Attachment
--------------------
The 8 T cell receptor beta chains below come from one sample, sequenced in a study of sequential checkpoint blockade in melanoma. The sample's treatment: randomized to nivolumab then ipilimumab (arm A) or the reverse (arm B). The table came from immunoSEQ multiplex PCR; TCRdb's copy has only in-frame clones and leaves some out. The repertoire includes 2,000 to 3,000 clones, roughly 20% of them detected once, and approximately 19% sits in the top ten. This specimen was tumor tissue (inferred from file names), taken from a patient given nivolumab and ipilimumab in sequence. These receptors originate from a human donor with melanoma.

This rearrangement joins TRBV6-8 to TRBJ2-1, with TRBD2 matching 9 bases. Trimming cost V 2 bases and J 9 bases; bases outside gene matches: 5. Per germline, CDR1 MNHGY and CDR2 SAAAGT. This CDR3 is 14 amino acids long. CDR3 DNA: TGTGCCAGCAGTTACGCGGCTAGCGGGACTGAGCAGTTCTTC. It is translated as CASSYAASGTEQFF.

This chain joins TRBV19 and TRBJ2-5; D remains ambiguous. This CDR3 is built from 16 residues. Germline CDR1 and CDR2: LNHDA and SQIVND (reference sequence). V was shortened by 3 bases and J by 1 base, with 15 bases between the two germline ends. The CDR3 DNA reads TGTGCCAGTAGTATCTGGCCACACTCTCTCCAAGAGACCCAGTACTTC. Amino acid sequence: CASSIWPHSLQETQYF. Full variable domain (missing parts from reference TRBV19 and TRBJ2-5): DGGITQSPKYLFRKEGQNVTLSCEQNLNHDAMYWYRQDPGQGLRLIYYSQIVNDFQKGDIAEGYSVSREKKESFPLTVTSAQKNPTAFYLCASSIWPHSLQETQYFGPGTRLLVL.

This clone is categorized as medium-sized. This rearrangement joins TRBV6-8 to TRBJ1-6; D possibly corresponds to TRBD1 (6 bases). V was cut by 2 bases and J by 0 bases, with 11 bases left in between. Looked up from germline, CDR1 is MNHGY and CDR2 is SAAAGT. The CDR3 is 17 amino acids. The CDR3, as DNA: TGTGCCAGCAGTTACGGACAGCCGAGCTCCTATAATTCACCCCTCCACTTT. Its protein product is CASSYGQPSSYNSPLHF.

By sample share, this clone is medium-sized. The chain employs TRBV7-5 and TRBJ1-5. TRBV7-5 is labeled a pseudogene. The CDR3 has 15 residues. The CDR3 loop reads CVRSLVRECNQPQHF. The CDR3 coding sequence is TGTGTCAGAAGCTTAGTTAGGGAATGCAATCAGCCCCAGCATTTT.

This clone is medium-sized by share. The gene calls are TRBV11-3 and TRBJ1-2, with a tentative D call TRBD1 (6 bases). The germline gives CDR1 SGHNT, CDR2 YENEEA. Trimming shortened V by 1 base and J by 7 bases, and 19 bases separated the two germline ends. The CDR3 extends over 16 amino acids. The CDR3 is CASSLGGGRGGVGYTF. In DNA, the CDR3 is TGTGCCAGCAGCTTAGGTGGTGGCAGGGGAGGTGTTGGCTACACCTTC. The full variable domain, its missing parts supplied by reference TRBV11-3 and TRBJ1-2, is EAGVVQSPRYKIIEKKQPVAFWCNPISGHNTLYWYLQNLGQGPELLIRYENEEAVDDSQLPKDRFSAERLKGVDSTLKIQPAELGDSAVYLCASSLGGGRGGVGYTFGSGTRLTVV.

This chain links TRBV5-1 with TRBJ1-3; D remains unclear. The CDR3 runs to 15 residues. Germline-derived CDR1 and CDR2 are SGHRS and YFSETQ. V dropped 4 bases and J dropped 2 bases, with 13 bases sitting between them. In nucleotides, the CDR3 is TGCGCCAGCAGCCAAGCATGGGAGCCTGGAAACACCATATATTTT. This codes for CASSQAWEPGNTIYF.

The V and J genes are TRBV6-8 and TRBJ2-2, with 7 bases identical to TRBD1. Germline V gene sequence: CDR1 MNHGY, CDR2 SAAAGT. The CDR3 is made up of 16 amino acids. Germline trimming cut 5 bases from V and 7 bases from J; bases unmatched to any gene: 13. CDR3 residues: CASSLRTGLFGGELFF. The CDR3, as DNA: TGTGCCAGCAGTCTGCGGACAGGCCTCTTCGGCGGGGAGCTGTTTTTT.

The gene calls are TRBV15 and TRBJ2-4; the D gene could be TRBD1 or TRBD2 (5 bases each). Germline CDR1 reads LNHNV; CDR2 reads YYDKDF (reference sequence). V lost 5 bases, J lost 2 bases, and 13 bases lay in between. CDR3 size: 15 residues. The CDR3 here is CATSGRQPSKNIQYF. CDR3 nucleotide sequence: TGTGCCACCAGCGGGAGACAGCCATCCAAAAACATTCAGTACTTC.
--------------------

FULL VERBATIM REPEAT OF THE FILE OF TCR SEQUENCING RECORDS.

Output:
The 8 T cell receptor beta chains below come from one sample, sequenced in a study of sequential checkpoint blockade in melanoma. The sample's treatment: randomized to nivolumab then ipilimumab (arm A) or the reverse (arm B). The table came from immunoSEQ multiplex PCR; TCRdb's copy has only in-frame clones and leaves some out. The repertoire includes 2,000 to 3,000 clones, roughly 20% of them detected once, and approximately 19% sits in the top ten. This specimen was tumor tissue (inferred from file names), taken from a patient given nivolumab and ipilimumab in sequence. These receptors originate from a human donor with melanoma.

This rearrangement joins TRBV6-8 to TRBJ2-1, with TRBD2 matching 9 bases. Trimming cost V 2 bases and J 9 bases; bases outside gene matches: 5. Per germline, CDR1 MNHGY and CDR2 SAAAGT. This CDR3 is 14 amino acids long. CDR3 DNA: TGTGCCAGCAGTTACGCGGCTAGCGGGACTGAGCAGTTCTTC. It is translated as CASSYAASGTEQFF.

This chain joins TRBV19 and TRBJ2-5; D remains ambiguous. This CDR3 is built from 16 residues. Germline CDR1 and CDR2: LNHDA and SQIVND (reference sequence). V was shortened by 3 bases and J by 1 base, with 15 bases between the two germline ends. The CDR3 DNA reads TGTGCCAGTAGTATCTGGCCACACTCTCTCCAAGAGACCCAGTACTTC. Amino acid sequence: CASSIWPHSLQETQYF. Full variable domain (missing parts from reference TRBV19 and TRBJ2-5): DGGITQSPKYLFRKEGQNVTLSCEQNLNHDAMYWYRQDPGQGLRLIYYSQIVNDFQKGDIAEGYSVSREKKESFPLTVTSAQKNPTAFYLCASSIWPHSLQETQYFGPGTRLLVL.

This clone is categorized as medium-sized. This rearrangement joins TRBV6-8 to TRBJ1-6; D possibly corresponds to TRBD1 (6 bases). V was cut by 2 bases and J by 0 bases, with 11 bases left in between. Looked up from germline, CDR1 is MNHGY and CDR2 is SAAAGT. The CDR3 is 17 amino acids. The CDR3, as DNA: TGTGCCAGCAGTTACGGACAGCCGAGCTCCTATAATTCACCCCTCCACTTT. Its protein product is CASSYGQPSSYNSPLHF.

By sample share, this clone is medium-sized. The chain employs TRBV7-5 and TRBJ1-5. TRBV7-5 is labeled a pseudogene. The CDR3 has 15 residues. The CDR3 loop reads CVRSLVRECNQPQHF. The CDR3 coding sequence is TGTGTCAGAAGCTTAGTTAGGGAATGCAATCAGCCCCAGCATTTT.

This clone is medium-sized by share. The gene calls are TRBV11-3 and TRBJ1-2, with a tentative D call TRBD1 (6 bases). The germline gives CDR1 SGHNT, CDR2 YENEEA. Trimming shortened V by 1 base and J by 7 bases, and 19 bases separated the two germline ends. The CDR3 extends over 16 amino acids. The CDR3 is CASSLGGGRGGVGYTF. In DNA, the CDR3 is TGTGCCAGCAGCTTAGGTGGTGGCAGGGGAGGTGTTGGCTACACCTTC. The full variable domain, its missing parts supplied by reference TRBV11-3 and TRBJ1-2, is EAGVVQSPRYKIIEKKQPVAFWCNPISGHNTLYWYLQNLGQGPELLIRYENEEAVDDSQLPKDRFSAERLKGVDSTLKIQPAELGDSAVYLCASSLGGGRGGVGYTFGSGTRLTVV.

This chain links TRBV5-1 with TRBJ1-3; D remains unclear. The CDR3 runs to 15 residues. Germline-derived CDR1 and CDR2 are SGHRS and YFSETQ. V dropped 4 bases and J dropped 2 bases, with 13 bases sitting between them. In nucleotides, the CDR3 is TGCGCCAGCAGCCAAGCATGGGAGCCTGGAAACACCATATATTTT. This codes for CASSQAWEPGNTIYF.

The V and J genes are TRBV6-8 and TRBJ2-2, with 7 bases identical to TRBD1. Germline V gene sequence: CDR1 MNHGY, CDR2 SAAAGT. The CDR3 is made up of 16 amino acids. Germline trimming cut 5 bases from V and 7 bases from J; bases unmatched to any gene: 13. CDR3 residues: CASSLRTGLFGGELFF. The CDR3, as DNA: TGTGCCAGCAGTCTGCGGACAGGCCTCTTCGGCGGGGAGCTGTTTTTT.

The gene calls are TRBV15 and TRBJ2-4; the D gene could be TRBD1 or TRBD2 (5 bases each). Germline CDR1 reads LNHNV; CDR2 reads YYDKDF (reference sequence). V lost 5 bases, J lost 2 bases, and 13 bases lay in between. CDR3 size: 15 residues. The CDR3 here is CATSGRQPSKNIQYF. CDR3 nucleotide sequence: TGTGCCACCAGCGGGAGACAGCCATCCAAAAACATTCAGTACTTC.